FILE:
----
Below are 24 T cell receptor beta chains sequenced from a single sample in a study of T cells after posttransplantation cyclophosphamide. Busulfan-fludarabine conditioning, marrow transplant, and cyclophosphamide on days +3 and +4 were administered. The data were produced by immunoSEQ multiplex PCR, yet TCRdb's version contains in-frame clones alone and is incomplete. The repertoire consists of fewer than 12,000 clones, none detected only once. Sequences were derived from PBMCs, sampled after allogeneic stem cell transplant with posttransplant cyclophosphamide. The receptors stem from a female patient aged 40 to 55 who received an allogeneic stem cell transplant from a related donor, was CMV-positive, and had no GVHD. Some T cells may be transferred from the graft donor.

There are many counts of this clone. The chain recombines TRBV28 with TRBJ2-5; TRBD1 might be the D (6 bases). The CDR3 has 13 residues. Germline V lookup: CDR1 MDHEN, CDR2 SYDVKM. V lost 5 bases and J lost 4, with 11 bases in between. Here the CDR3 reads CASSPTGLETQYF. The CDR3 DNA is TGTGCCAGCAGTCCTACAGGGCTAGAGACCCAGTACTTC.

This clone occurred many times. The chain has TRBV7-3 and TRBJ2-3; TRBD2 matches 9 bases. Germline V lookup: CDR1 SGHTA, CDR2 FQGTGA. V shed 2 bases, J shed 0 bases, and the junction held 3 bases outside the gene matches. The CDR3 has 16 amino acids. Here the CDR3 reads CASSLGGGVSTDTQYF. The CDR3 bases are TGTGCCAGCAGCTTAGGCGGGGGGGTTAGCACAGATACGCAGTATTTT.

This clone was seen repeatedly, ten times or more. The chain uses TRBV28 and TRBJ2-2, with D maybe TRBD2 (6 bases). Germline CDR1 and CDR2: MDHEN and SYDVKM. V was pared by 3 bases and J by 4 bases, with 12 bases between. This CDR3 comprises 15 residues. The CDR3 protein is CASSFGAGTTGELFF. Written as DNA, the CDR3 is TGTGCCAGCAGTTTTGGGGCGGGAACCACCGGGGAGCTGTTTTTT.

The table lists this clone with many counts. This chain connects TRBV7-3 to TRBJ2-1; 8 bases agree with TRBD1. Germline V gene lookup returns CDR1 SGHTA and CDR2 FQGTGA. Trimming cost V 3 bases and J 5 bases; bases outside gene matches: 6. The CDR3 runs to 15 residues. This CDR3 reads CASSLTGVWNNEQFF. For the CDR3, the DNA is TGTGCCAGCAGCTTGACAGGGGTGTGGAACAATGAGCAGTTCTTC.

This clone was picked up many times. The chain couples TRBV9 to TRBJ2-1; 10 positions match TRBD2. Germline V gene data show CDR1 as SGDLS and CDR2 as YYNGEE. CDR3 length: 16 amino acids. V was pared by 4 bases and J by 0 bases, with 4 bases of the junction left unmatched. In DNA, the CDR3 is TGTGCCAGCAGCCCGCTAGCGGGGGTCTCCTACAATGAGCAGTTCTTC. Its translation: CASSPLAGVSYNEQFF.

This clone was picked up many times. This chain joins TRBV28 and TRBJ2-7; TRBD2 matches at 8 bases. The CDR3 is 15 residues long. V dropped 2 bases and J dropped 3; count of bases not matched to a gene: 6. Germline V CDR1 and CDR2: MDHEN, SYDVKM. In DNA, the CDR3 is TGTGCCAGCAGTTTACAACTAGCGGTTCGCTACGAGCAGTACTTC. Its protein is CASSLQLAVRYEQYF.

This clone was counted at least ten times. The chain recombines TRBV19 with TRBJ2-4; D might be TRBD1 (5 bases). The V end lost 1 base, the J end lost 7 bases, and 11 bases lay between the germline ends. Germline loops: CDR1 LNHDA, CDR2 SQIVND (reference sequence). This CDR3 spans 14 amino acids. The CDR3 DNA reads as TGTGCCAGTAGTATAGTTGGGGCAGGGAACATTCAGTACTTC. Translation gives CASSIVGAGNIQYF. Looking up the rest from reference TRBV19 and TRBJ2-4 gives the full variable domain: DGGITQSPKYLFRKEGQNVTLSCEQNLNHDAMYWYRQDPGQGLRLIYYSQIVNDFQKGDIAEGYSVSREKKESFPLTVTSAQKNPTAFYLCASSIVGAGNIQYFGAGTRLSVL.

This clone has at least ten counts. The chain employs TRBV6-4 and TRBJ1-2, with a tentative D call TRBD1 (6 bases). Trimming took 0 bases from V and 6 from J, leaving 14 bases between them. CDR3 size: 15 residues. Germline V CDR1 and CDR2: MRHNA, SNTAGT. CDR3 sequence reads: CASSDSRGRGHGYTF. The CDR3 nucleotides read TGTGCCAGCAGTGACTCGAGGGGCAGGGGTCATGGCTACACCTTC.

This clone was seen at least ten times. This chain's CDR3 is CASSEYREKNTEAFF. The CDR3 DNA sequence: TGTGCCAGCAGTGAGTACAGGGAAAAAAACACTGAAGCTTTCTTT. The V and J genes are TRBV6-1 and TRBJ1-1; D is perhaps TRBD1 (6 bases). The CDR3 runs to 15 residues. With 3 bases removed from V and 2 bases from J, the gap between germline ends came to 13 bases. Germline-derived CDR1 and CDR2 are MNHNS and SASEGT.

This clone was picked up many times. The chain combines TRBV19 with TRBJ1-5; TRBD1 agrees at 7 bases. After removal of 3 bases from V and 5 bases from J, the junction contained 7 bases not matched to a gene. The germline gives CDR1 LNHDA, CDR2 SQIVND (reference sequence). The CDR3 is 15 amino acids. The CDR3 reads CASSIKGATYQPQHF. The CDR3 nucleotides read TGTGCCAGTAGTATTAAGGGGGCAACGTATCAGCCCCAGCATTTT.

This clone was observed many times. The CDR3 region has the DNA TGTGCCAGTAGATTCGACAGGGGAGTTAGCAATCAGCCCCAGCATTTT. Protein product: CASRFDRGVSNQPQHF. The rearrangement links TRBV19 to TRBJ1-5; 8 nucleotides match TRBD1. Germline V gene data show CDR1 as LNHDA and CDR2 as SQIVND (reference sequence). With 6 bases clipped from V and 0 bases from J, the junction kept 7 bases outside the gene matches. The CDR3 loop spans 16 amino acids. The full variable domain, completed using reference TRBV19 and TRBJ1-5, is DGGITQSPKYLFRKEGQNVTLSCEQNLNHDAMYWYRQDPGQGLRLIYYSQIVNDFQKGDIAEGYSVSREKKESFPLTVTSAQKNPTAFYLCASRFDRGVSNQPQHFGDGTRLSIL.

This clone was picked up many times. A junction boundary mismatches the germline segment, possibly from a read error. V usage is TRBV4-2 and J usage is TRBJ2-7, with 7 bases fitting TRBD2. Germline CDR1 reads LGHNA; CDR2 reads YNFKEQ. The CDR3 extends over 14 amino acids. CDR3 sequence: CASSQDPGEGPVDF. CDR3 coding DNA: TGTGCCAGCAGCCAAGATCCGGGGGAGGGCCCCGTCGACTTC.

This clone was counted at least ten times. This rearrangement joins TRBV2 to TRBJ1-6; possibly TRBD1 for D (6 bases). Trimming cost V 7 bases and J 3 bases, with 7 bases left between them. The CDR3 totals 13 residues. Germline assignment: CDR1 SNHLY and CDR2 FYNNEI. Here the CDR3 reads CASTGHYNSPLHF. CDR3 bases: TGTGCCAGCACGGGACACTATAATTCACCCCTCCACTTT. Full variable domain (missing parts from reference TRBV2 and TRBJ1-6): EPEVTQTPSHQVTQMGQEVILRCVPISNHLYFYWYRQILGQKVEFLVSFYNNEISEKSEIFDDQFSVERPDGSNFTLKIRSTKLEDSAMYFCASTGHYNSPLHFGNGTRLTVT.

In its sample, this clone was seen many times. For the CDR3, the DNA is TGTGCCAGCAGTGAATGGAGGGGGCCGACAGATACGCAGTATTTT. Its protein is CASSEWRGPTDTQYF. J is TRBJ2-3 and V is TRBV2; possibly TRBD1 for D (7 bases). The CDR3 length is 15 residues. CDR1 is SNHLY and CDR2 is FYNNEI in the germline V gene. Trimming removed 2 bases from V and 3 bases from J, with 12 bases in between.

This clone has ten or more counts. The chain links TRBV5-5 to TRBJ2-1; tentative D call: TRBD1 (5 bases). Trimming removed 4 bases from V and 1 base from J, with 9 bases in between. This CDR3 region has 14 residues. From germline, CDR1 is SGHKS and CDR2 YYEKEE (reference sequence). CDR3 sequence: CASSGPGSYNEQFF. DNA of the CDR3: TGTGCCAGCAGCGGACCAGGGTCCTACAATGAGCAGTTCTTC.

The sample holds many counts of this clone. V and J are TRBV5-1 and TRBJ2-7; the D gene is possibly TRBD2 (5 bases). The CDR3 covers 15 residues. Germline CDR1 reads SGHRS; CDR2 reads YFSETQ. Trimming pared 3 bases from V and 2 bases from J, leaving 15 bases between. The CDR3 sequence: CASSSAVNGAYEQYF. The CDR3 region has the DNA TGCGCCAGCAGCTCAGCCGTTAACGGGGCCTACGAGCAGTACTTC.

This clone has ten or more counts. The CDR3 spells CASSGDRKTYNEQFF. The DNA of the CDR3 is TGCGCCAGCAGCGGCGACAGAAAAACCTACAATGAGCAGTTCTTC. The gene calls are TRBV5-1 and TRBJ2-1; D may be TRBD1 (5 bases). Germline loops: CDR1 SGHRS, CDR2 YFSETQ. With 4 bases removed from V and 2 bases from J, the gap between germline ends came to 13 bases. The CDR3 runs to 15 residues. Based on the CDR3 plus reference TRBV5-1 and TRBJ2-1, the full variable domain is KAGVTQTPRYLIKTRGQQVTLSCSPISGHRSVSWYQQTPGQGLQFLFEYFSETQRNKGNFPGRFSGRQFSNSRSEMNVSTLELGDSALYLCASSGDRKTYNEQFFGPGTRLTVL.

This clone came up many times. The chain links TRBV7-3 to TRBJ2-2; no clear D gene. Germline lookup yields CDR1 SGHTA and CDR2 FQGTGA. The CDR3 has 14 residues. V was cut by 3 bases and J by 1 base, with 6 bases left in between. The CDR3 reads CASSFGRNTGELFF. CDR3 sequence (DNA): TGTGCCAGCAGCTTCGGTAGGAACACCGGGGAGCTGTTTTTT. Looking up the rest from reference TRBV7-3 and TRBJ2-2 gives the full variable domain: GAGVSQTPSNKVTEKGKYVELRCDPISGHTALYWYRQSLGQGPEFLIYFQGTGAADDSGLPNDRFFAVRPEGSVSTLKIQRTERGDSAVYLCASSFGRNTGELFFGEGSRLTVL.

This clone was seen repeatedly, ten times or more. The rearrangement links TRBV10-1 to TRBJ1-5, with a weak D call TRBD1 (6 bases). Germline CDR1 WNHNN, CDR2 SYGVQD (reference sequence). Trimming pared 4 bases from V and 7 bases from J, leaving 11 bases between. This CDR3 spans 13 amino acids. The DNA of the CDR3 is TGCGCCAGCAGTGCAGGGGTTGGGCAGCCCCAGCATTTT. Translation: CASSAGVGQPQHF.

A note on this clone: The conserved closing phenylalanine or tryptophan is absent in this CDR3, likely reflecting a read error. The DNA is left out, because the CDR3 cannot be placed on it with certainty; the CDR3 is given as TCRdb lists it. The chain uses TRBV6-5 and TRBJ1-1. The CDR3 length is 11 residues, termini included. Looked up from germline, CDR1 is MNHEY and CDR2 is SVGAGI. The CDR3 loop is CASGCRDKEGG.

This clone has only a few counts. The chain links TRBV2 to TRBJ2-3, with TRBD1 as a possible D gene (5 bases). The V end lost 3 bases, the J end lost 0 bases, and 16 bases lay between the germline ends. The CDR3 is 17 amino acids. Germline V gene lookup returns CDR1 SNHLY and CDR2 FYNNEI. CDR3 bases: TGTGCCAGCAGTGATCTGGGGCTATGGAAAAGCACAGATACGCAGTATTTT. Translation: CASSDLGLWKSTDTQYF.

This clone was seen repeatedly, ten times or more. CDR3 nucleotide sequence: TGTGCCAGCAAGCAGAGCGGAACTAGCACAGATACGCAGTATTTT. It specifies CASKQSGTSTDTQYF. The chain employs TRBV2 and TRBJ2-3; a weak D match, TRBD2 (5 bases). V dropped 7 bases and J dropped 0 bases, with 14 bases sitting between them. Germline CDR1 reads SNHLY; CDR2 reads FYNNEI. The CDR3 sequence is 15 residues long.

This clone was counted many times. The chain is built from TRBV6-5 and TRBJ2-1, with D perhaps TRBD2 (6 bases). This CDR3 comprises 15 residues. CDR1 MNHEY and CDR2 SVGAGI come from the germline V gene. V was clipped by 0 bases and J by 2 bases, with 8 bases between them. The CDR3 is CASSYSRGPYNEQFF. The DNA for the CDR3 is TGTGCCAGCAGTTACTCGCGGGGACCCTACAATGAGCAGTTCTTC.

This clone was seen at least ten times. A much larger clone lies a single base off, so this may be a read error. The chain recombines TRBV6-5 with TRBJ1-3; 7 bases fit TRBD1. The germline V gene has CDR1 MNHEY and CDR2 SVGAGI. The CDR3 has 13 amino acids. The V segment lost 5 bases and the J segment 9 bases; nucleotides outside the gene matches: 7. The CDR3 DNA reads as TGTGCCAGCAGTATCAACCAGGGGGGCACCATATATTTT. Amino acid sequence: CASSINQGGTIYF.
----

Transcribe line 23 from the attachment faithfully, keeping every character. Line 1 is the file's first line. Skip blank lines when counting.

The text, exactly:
This clone was seen repeatedly, ten times or more. CDR3 nucleotide sequence: TGTGCCAGCAAGCAGAGCGGAACTAGCACAGATACGCAGTATTTT. It specifies CASKQSGTSTDTQYF. The chain employs TRBV2 and TRBJ2-3; a weak D match, TRBD2 (5 bases). V dropped 7 bases and J dropped 0 bases, with 14 bases sitting between them. Germline CDR1 reads SNHLY; CDR2 reads FYNNEI. The CDR3 sequence is 15 residues long.